National Company Law Appellate Tribunal (NCLAT) Principal Bench comprising of Justice Ashok Bhushan and Ms. Shreesha Merla in the case of Ayan Mallick versus Pratime Bayal upheld the Order of NCLT, Kolkata wherein NCLT held that a joint auction under the provision of Insolvency and Bankruptcy Code, 2016 (IBC/Code) and SARFAESI, 2002 is permissible in order to maximise the value of the assets of the Corporate Debtor.
The Suspended director of the Corporate Debtor filed the appeal before the NCLAT under Section 61 of the Code against the order dated 01.02.2022 passed by NCLT Kolkata wherein it has allowed the joint auction sale of the assets of Corporate Debtor under IBC and the guarantor under SARFAESI.
The Liquidator of the Corporate Debtor namely A K power Industries Pvt Ltd. published a e-auction notice dated 16.12.2021 consisting of Factory of the Corporate Debtor and the land on which the factory is situated. However, the land on which the factor is situated belongs to the suspended director of the Corporate Debtor who is also the guarantor to the financial creditor of the Corporate Debtor.
The Financial Creditor of the Corporate Debtor vide notice dated 27.02.2017 have initiated action against the Suspended Director/Guarantor under the SARFAESI Act and have taken symbolic possession of the land vide notice dated 16.06.20117 on which factory of the Corporate Debtor is situated.
Suspended Director challenged the joint e auction notice before NCLT, Kolkata by filing an application under Rule 11 of the NCLT Rules, 2016 and the same was dismissed by NCLT.
Contentions Of The Suspended Director
It was contended by the Suspended Director that the joint e auction notice is bad in law as the property of the guarantor is not under any insolvency or liquidation proceedings. It was also contended that the banks have already taken possession of the land under the SARFAESI Act and therefore, the Liquidator cannot publish a joint e auction notice under the provisions of IBC which includes the assets of the Suspended Director which are subject matter of proceedings in a altogether different act i.e., SARFASI Act.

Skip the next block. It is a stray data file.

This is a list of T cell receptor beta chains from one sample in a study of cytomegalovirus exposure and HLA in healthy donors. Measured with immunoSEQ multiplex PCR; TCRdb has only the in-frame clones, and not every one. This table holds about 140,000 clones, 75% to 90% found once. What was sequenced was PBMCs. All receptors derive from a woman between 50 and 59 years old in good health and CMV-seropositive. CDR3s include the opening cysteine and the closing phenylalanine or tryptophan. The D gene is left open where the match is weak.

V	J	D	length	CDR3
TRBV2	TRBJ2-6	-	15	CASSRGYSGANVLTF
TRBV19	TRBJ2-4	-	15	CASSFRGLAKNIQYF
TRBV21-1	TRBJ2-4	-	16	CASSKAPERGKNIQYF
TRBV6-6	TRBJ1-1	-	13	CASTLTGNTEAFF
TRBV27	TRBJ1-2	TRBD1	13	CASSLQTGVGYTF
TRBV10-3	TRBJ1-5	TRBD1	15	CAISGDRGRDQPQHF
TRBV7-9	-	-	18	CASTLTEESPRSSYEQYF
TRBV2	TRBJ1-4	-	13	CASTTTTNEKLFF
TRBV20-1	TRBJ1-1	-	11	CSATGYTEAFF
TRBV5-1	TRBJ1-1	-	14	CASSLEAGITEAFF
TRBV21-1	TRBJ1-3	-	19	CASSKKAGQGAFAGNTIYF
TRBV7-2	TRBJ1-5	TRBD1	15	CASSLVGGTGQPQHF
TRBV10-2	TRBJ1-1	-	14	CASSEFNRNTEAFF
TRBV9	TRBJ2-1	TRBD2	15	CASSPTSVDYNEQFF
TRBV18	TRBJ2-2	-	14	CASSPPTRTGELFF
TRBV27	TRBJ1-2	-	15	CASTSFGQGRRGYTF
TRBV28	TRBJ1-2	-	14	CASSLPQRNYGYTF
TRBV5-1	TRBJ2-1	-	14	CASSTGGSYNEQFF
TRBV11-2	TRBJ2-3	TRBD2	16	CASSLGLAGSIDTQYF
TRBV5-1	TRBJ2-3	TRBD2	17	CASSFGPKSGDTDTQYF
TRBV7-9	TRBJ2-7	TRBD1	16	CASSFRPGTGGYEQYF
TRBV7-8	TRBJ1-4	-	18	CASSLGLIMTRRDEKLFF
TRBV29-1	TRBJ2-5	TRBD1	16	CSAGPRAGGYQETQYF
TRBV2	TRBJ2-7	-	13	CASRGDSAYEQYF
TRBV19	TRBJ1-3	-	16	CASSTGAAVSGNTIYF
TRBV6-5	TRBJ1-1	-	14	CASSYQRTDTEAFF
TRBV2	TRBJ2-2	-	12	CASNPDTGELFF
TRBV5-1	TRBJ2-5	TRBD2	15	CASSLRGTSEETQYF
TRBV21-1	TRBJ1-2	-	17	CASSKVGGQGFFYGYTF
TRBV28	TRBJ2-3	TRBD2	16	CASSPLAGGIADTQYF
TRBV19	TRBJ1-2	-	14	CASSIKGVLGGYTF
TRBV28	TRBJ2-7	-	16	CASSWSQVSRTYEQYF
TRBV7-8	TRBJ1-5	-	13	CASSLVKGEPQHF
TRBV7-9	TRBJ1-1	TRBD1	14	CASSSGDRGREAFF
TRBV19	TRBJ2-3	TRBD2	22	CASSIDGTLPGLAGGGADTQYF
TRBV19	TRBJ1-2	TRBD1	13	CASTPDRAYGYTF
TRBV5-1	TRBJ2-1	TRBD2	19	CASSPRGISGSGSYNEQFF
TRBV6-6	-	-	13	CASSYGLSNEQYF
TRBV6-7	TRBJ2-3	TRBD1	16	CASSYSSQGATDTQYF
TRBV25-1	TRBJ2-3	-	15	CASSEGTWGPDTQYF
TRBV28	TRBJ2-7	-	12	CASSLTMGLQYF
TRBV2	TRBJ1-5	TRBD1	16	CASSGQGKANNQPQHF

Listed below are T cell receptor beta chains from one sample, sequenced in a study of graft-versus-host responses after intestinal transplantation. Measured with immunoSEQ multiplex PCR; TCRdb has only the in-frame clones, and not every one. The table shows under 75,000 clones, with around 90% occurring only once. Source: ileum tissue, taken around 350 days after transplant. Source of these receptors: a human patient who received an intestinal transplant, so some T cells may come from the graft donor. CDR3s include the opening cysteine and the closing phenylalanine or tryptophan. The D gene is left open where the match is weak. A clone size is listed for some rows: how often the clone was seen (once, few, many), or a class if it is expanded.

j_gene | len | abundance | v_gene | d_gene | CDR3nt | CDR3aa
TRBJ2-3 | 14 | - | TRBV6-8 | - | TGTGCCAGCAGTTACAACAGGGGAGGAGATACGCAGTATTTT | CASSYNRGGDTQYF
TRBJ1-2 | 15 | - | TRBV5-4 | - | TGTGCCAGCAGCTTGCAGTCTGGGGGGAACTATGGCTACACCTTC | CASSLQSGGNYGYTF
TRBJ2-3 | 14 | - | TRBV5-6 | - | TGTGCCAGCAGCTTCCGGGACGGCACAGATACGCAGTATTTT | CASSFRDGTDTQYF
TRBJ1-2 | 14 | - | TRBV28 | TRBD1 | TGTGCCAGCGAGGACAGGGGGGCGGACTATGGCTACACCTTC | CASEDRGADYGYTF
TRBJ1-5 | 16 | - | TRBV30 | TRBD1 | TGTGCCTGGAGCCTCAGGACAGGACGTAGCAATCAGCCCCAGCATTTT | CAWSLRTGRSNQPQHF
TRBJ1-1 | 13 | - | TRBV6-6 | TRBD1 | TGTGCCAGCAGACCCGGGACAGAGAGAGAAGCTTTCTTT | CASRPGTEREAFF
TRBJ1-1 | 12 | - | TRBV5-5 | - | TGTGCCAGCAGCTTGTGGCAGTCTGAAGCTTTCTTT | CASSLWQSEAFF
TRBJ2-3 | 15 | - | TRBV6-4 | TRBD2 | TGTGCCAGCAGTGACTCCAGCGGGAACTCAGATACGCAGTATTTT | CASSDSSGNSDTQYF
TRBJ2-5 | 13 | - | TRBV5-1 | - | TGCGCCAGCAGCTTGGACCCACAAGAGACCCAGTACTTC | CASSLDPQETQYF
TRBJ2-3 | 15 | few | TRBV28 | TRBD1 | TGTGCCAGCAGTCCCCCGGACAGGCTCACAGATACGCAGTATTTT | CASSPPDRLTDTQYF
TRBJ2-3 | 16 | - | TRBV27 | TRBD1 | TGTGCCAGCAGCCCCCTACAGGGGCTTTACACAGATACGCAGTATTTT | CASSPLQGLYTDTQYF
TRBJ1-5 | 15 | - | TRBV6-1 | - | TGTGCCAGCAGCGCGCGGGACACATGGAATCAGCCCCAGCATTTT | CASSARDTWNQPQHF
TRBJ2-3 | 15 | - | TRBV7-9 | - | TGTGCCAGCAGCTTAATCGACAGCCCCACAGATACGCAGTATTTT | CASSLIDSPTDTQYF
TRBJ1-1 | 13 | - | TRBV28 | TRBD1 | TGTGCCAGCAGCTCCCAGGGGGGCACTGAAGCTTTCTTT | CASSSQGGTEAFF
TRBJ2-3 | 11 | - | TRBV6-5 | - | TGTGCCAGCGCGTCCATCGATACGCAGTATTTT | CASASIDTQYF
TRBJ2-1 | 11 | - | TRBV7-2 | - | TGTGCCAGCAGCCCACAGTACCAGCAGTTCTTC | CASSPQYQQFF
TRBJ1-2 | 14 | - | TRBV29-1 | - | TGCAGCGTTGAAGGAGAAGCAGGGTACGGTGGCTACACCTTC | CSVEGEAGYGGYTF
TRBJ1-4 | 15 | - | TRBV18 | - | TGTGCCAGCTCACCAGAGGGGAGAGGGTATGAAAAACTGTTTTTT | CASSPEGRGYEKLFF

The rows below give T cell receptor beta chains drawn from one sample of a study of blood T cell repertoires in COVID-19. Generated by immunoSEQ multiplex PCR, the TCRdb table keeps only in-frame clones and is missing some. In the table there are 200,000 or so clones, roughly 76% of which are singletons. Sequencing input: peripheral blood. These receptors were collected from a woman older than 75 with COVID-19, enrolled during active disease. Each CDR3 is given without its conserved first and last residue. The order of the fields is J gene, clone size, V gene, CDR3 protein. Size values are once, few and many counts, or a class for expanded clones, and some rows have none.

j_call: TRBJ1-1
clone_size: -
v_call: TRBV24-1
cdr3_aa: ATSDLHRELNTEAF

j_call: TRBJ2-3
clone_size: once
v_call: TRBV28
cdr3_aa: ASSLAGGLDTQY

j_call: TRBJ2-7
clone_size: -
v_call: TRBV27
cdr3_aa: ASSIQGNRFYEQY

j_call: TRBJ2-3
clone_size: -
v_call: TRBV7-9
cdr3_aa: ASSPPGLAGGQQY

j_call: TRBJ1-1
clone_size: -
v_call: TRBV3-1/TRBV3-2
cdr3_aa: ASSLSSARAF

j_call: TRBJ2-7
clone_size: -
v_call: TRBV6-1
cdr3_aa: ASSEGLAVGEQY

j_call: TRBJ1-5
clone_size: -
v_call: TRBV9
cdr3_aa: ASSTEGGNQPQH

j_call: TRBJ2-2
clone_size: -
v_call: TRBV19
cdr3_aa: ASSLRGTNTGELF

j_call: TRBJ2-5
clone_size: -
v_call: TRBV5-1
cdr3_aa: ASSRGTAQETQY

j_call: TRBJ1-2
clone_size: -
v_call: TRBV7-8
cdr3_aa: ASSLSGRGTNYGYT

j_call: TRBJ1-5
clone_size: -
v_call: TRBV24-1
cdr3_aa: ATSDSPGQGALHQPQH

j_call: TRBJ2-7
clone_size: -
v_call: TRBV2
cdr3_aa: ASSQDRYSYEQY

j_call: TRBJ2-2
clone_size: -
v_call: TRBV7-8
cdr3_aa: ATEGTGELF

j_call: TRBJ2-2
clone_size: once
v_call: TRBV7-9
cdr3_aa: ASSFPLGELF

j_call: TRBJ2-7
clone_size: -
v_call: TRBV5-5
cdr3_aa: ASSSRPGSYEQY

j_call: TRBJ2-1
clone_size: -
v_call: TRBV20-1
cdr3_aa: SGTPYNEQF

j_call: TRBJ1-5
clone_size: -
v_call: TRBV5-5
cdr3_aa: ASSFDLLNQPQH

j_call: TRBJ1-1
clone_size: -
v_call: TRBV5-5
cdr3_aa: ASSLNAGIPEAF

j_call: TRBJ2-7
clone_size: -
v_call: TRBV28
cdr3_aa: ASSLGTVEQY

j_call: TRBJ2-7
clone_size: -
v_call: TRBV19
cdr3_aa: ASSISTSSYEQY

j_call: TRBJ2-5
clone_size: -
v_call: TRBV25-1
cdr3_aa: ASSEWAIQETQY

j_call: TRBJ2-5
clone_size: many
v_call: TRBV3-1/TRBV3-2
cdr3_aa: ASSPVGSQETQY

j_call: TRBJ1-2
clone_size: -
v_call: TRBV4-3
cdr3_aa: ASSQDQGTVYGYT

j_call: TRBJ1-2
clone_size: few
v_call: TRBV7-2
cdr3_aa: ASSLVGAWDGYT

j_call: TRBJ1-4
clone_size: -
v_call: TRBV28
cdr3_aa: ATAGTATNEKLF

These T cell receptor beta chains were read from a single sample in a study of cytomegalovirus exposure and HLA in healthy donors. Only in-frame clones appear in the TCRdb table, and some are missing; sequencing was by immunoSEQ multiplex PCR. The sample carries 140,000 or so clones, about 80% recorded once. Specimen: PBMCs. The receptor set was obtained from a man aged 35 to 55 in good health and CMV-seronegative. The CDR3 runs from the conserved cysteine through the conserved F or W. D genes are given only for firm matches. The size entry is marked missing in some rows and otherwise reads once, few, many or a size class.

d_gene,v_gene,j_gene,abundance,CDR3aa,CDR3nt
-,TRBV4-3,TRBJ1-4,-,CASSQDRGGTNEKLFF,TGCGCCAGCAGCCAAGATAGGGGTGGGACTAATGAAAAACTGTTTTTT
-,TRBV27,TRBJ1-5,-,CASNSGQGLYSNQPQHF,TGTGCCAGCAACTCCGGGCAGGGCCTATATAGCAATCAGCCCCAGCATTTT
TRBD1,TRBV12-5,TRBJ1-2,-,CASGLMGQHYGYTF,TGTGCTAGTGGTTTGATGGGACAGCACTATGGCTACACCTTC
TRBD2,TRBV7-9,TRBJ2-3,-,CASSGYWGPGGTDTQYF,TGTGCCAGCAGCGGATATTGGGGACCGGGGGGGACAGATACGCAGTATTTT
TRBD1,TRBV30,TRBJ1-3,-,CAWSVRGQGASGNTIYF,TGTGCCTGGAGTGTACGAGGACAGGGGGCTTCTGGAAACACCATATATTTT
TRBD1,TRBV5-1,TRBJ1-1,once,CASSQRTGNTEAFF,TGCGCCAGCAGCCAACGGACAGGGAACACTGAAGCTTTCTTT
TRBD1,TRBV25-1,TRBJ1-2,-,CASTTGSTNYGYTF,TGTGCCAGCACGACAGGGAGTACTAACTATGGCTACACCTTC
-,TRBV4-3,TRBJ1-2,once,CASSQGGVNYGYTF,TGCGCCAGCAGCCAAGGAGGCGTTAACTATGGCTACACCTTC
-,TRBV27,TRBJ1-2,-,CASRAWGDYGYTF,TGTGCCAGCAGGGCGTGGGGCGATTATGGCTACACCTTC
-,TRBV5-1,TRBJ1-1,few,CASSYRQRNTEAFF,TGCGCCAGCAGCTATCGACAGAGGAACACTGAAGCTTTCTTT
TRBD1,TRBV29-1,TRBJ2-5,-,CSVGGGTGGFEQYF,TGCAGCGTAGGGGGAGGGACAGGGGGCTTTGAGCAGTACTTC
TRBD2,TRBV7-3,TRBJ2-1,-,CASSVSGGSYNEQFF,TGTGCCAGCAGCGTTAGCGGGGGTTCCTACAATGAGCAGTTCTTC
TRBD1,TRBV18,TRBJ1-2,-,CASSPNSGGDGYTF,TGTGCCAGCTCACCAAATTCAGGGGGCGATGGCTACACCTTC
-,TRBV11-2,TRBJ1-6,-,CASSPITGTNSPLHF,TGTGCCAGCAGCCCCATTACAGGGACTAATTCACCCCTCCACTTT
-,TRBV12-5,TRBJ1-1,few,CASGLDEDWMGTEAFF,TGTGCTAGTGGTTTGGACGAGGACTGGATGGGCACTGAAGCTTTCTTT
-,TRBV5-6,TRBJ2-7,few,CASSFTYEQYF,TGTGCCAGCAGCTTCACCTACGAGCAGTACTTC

It was further contended by the Suspended Director that no distinction has been made qua the properties of the Suspended Director and Corporate Debtor and a consolidated reserve price of INR 16.15 Crore has been quoted without demarcating the assets of the Corporate Debtor and Suspended Director.
Contentions Of The Liquidator
It was contended on behalf of the liquidator that banks namely Indian Bank and the State Bank of India have proceeded for sale of the land of guarantor under SARFAESI Act, 2002 and have assessed the reserve price for the same at INR 3.65 Crores and the Liquidator has also assessed the price of factory of corporate Debtor at INR 12.50 Crores. These two reserve prices have been combined to create a joint auction of both the assets.
It was further contended by the Liquidator that there is no violation of any provision of law and a joint auction of these two assets would fetch a higher price and the land and factory are put to sale together otherwise no one will but the factory without the land.
Decision Of NCLAT.
NCLT though noticed that there may be a procedural lapse in conducting a combined auction but held that selling these assets together can maximize the value of the assets of the Corporate Debtor. NCLT held that the Suspended should not be prejudice in any manner as the joint auction will also get a better value for the guarantor.
NCLAT upheld the order of NCLT by observing that when NCLT is satisfied that a joint sale shall bring maximization for the assets of the Corporate Debtor as well as guarantor, the suspended director cannot be prejudiced in any manner.